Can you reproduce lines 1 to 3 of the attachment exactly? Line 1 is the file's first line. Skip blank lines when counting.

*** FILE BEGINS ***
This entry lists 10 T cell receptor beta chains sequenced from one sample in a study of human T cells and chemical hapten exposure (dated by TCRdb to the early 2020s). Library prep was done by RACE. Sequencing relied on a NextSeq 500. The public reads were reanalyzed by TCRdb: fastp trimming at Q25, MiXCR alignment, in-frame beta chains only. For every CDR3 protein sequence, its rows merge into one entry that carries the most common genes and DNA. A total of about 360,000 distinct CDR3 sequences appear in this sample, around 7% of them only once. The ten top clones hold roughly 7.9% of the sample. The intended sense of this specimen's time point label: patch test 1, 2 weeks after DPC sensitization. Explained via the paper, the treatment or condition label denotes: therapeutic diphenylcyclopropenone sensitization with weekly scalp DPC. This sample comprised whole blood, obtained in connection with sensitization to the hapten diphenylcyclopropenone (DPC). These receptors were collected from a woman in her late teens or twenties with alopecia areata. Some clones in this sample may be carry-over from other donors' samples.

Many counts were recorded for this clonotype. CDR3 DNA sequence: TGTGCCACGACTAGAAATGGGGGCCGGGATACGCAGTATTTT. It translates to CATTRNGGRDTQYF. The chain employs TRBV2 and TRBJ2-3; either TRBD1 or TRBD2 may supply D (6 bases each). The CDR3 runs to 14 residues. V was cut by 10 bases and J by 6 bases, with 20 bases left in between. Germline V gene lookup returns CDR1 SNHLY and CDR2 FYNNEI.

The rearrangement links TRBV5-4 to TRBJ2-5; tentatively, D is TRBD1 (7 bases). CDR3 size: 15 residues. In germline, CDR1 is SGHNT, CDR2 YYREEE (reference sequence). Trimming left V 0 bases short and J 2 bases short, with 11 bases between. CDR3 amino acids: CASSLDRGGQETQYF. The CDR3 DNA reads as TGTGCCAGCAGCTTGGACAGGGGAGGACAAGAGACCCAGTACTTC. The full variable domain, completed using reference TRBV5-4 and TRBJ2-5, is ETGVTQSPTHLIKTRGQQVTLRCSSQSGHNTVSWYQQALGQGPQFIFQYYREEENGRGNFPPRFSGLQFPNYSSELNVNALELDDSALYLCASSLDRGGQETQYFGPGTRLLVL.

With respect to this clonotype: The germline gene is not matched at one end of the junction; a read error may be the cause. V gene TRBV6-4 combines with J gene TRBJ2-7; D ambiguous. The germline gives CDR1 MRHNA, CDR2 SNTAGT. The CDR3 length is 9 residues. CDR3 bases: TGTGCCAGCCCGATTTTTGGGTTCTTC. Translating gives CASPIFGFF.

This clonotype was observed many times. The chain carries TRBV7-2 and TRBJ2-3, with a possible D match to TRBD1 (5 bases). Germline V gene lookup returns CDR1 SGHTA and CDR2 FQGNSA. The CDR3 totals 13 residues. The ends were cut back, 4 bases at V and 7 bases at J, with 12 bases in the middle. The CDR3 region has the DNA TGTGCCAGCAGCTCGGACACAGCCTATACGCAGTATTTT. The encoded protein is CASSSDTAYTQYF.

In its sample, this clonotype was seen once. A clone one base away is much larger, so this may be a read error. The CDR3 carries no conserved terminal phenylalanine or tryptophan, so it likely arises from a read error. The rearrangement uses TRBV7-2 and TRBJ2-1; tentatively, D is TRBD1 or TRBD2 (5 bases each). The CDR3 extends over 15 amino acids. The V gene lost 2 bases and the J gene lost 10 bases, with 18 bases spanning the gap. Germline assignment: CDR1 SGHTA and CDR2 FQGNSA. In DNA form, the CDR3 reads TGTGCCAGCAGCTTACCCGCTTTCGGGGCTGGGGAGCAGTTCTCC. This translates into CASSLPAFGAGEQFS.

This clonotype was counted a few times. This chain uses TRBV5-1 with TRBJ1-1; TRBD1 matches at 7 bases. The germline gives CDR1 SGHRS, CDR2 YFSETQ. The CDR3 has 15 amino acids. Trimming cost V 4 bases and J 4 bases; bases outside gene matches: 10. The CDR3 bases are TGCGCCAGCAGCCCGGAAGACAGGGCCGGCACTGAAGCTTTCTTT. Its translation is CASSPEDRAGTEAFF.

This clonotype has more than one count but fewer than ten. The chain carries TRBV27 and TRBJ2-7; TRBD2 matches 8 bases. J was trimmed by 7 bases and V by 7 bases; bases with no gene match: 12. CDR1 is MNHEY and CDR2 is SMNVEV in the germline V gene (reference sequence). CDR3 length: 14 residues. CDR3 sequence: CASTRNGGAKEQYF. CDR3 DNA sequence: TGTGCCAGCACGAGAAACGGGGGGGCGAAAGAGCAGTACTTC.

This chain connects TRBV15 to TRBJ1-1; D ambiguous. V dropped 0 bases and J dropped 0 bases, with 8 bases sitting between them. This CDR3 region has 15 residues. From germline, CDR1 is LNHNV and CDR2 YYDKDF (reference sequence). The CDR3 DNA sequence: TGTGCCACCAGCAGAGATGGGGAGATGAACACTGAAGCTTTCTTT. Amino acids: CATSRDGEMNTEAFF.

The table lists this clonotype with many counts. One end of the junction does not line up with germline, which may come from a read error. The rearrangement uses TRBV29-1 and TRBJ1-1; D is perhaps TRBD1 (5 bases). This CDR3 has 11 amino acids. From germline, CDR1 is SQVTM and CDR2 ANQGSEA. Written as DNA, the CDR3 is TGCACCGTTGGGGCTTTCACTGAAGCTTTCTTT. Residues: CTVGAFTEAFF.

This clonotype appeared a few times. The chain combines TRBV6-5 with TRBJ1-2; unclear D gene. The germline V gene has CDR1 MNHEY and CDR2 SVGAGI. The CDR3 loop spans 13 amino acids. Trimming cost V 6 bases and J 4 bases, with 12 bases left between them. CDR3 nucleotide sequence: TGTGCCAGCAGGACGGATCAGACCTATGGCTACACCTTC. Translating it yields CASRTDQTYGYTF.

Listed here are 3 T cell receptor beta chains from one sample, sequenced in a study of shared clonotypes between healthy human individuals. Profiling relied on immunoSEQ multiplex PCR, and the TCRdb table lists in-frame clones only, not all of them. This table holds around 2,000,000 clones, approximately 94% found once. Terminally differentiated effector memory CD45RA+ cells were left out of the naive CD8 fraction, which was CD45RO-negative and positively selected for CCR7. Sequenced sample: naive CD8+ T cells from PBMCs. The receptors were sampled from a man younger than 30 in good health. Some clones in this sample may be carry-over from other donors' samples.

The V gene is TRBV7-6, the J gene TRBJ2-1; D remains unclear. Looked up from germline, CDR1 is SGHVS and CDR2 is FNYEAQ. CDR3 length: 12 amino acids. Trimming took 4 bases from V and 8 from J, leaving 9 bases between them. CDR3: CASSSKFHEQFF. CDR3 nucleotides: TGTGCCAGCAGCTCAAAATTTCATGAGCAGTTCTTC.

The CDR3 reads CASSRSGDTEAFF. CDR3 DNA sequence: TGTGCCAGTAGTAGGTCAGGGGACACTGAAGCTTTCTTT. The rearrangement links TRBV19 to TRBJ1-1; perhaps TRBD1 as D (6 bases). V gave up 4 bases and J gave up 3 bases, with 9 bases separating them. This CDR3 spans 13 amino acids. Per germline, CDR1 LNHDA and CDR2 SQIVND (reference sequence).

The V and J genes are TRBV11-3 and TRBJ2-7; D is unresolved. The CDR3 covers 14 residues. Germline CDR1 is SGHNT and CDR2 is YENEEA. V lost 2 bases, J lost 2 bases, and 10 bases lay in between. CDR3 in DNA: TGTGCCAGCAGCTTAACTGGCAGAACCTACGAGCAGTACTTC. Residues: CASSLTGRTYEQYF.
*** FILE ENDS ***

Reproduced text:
This entry lists 10 T cell receptor beta chains sequenced from one sample in a study of human T cells and chemical hapten exposure (dated by TCRdb to the early 2020s). Library prep was done by RACE. Sequencing relied on a NextSeq 500. The public reads were reanalyzed by TCRdb: fastp trimming at Q25, MiXCR alignment, in-frame beta chains only. For every CDR3 protein sequence, its rows merge into one entry that carries the most common genes and DNA. A total of about 360,000 distinct CDR3 sequences appear in this sample, around 7% of them only once. The ten top clones hold roughly 7.9% of the sample. The intended sense of this specimen's time point label: patch test 1, 2 weeks after DPC sensitization. Explained via the paper, the treatment or condition label denotes: therapeutic diphenylcyclopropenone sensitization with weekly scalp DPC. This sample comprised whole blood, obtained in connection with sensitization to the hapten diphenylcyclopropenone (DPC). These receptors were collected from a woman in her late teens or twenties with alopecia areata. Some clones in this sample may be carry-over from other donors' samples.

Many counts were recorded for this clonotype. CDR3 DNA sequence: TGTGCCACGACTAGAAATGGGGGCCGGGATACGCAGTATTTT. It translates to CATTRNGGRDTQYF. The chain employs TRBV2 and TRBJ2-3; either TRBD1 or TRBD2 may supply D (6 bases each). The CDR3 runs to 14 residues. V was cut by 10 bases and J by 6 bases, with 20 bases left in between. Germline V gene lookup returns CDR1 SNHLY and CDR2 FYNNEI.

The rearrangement links TRBV5-4 to TRBJ2-5; tentatively, D is TRBD1 (7 bases). CDR3 size: 15 residues. In germline, CDR1 is SGHNT, CDR2 YYREEE (reference sequence). Trimming left V 0 bases short and J 2 bases short, with 11 bases between. CDR3 amino acids: CASSLDRGGQETQYF. The CDR3 DNA reads as TGTGCCAGCAGCTTGGACAGGGGAGGACAAGAGACCCAGTACTTC. The full variable domain, completed using reference TRBV5-4 and TRBJ2-5, is ETGVTQSPTHLIKTRGQQVTLRCSSQSGHNTVSWYQQALGQGPQFIFQYYREEENGRGNFPPRFSGLQFPNYSSELNVNALELDDSALYLCASSLDRGGQETQYFGPGTRLLVL.